Silver Nitrate-coated versus Standard Indwelling Pleural Catheter for Malignant Effusions: The SWIFT Randomized Trial

Shrager JB et al.

Ann Am Thorac Soc Volume 19, Issue 10, October 2022, Pages 1722-1729

What is the key question?

  • Do silver nitrate-coated indwelling pleural catheters (SNCIPC) improve pleurodesis efficacy compared to standard indwelling pleural catheters (IPC) in patients with recurrent symptomatic malignant pleural effusions (MPE)?

What is the bottom line?

  • SNCIPC is a novel catheter developed with the intention of creating a rapid, effective chemical pleurodesis to allow more frequent and earlier catheter removal.
  • The SWIFT trial was designed as a multicenter, parallel-group, randomized, controlled, patient-blind trial and compared the SNCIPC (n=77) to the standard uncoated IPC (n=37) in patients with recurrent symptomatic MPE without evidence of lung entrapment or significant loculation from 17 secondary or tertiary care hospitals in the United States and 3 in the United Kingdom. Follow-up was conducted until 90 days. The primary outcome measure was pleurodesis efficacy, measured by fluid drainage, at 30 days.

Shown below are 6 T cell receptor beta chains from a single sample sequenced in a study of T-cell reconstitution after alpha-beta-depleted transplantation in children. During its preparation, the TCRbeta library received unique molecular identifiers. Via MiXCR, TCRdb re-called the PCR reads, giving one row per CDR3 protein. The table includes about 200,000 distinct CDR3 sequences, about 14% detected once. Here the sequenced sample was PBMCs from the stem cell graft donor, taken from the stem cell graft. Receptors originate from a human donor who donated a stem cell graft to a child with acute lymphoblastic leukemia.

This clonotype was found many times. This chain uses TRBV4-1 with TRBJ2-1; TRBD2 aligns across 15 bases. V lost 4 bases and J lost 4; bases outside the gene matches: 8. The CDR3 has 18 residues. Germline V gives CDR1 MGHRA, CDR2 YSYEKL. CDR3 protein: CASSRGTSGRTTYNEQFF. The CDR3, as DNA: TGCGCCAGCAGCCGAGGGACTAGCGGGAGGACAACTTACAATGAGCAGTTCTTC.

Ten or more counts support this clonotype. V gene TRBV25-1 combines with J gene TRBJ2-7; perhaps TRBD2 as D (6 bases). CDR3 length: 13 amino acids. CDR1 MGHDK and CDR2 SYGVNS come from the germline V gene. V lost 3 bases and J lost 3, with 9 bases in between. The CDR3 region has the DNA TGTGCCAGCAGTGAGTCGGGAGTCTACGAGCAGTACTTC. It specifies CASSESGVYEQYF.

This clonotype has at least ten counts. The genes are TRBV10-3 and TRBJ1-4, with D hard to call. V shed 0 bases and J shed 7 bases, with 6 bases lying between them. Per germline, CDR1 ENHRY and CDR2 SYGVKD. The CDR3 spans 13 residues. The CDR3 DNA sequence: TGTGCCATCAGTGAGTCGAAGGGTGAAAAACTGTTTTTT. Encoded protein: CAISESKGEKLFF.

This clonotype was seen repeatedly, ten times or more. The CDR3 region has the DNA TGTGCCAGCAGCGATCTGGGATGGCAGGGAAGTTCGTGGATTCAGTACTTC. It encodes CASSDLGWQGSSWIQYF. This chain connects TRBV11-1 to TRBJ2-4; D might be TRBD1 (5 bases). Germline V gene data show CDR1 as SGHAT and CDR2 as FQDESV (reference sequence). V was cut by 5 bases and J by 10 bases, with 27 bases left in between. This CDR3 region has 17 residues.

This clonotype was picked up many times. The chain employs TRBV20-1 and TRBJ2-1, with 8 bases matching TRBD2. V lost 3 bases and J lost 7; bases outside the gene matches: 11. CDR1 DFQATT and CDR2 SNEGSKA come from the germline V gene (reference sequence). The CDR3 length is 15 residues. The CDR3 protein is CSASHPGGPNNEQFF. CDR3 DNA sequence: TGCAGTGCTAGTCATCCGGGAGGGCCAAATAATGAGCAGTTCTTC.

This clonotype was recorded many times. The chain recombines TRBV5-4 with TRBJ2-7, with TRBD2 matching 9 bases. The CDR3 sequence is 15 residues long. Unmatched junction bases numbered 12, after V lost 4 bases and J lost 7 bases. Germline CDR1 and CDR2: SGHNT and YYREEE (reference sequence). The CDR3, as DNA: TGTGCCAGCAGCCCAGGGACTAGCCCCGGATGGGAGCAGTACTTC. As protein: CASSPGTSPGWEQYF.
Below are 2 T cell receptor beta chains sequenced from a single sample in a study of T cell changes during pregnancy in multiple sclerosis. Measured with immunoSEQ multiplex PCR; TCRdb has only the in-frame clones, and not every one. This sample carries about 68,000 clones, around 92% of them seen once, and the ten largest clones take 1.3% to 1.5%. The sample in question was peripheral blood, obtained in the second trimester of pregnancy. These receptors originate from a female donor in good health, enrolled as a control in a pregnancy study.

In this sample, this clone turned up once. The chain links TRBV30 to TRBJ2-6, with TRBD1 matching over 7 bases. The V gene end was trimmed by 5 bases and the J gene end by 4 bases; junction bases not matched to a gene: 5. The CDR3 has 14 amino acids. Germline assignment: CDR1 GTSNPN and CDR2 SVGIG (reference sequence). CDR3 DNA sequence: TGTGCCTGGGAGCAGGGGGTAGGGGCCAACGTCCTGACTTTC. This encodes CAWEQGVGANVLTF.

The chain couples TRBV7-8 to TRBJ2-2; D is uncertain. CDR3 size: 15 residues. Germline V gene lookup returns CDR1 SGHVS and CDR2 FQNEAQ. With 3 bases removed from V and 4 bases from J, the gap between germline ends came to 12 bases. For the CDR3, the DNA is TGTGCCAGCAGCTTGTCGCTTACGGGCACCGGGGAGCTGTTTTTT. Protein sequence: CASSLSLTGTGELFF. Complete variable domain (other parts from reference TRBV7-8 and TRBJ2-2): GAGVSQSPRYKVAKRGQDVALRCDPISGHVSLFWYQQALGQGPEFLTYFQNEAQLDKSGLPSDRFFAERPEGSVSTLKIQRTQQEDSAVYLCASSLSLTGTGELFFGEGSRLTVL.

• The study found that the pleurodesis rates were 12 (32%) of 37 in the control group and 17 (22%) of 77 in the SNCIPC group (rate difference, -0.10; 95% CI, -0.30 to 0.09). The median time-to-pleurodesis was 11 days (interquartile range, 9 to 23) in the control group and 4 days (interquartile range, 2 to 15) in the SNCIPC group. There were no significant difference in the treatment-related adverse event rates between the two groups.

Why read on?

  • This study shows that the SNCIPC did not confer any additional advantage over standard IPC with respect to pleurodesis efficacy and, as such, does not support the wider use of the SNCIPC catheter.